Pancreatic cancer, a new pharmacological approach to reduce its progression

Pancreatic cancer: research published in Gastroenterology, involving researchers from the Departments of Experimental Medicine and Medicinal Chemistry and Technologies at La Sapienza University of Rome, together with other universities and international research centres, has identified a potential pharmacological strategy adjuvant to conventional pancreatic cancer therapy, based on the activation of a specific enzyme involved in tumour metabolism

To date, pancreatic carcinoma (cancer) is a virtually intractable tumour, representing the seventh leading cause of cancer death worldwide

The reason is that this tumour develops in a particularly hostile microenvironment, with reduced oxygen tension and limited nutrient supply, which leads pancreatic cancer cells to reprogramme their metabolism, thereby gaining proliferative advantages over normal cells.

Recently, a class of seven enzymes, called sirtuins, have been shown to be involved in tumour progression.

They are capable of modifying other proteins due to their role in regulating metabolism, the tumour microenvironment and the genomic stability of cancer cells.

Among these, sirtuin 5 (SIRT5), located in the mitochondria and cytosol, has been linked both to the regulation of metabolism in general and, in particular, to that of the amino acid glutamine in various types of cancer.

This is the background to a new international study published in the journal Gastroenterology, which involved a team of researchers from the departments of Experimental Medicine and Chemistry and Drug Technologies at La Sapienza University, together with the Eppley Institute for Research in Cancer and Allied Diseases at the University of Nebraska and other international research centres.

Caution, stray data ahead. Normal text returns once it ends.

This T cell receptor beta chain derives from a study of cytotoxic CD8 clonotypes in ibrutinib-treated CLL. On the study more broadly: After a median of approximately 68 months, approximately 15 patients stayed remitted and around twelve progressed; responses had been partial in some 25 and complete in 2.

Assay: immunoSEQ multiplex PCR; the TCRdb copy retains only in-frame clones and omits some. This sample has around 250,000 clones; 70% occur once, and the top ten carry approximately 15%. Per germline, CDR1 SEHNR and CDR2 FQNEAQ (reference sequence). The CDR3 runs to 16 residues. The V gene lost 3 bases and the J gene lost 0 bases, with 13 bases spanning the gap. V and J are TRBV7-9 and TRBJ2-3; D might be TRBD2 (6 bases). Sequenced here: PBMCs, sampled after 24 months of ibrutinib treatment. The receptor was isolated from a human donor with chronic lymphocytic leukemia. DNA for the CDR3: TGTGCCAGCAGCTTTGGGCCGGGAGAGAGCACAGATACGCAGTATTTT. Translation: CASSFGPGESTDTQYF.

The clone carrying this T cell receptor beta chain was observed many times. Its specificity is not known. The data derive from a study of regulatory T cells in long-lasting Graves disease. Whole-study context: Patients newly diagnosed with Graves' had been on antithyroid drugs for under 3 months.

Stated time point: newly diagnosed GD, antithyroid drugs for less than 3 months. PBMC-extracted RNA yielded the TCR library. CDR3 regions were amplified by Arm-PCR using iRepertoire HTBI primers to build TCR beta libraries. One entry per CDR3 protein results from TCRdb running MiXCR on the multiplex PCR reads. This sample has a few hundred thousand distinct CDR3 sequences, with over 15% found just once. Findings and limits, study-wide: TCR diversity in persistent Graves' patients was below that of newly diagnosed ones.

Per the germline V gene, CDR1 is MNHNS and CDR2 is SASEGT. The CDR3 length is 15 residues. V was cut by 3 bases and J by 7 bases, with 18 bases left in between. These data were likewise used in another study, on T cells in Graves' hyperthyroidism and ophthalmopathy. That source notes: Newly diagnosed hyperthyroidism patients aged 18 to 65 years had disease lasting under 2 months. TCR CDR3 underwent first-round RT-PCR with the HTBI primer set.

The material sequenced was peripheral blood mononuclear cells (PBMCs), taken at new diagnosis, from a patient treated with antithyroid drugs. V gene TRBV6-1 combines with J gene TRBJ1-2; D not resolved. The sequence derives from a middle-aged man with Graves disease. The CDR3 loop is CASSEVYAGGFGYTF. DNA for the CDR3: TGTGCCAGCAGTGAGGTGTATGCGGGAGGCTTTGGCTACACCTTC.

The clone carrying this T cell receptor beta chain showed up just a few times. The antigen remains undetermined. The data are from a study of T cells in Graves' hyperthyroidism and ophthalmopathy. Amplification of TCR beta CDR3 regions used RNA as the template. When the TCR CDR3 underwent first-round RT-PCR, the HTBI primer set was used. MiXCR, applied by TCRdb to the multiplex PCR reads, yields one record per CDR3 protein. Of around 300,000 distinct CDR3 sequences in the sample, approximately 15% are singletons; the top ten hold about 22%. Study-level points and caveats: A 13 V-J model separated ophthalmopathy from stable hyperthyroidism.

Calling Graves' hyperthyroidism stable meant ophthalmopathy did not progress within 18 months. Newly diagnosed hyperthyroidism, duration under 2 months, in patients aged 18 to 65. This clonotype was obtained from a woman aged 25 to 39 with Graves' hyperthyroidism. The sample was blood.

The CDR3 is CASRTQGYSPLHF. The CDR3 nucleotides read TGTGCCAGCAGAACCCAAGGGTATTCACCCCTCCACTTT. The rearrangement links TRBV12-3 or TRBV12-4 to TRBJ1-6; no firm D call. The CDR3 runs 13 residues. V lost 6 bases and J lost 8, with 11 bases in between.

The aim of the work was to define the function of SIRT5 in pancreatic cancer and to use a pharmacological strategy based on the activation of SIRT5, as an adjuvant to conventional gemcitabine-based therapy, in order to reduce tumour growth.

Pancreatic cancer, the role of SIRT5

“SIRT5 – explains Antonello Mai of the Department of Chemistry and Drug Technologies at Sapienza University – represents a mitochondrial sirtuin that has not yet been studied with respect to its role in pancreatic ductal adenocarcinoma (PDAC)”.

“This study,” adds Dante Rotili of the same Department, “revealed that SIRT5 is down-regulated both in human tissues with PDAC, and in murine pancreatic tumours”.

This down-regulation of SIRT5 modifies and activates the enzyme aspartate aminotransferase (AST/GOT1), which allows tumour cells to utilise more glutamine, thereby promoting their growth and survival.

“A reduced level of SIRT5 expression,” adds Marco Tafani of the Department of Experimental Medicine, “has also been associated with reduced survival in patients with pancreatic ductal adenocarcinoma.

Starting from these results, and continuing the 20-year research in the identification of small molecules as ligands of epigenetic targets, a specific activator of SIRT5 has been synthesised, which, when administered with gemcitabine, has been shown to reduce tumour growth in cellular models, in organoids obtained from human pancreatic carcinoma biopsies and in animal models.

“We have developed a novel ‘first in class’ small molecule, a sirtuin 5 activator called MC3138,” concludes Sergio Valente, of the Department of Medicinal Chemistry and Technologies.

The results obtained provide a potential new strategy based on pharmacological activation of SIRT5, for the treatment of pancreatic cancer patients with reduced expression of this sirtuin.

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La Sapienza University

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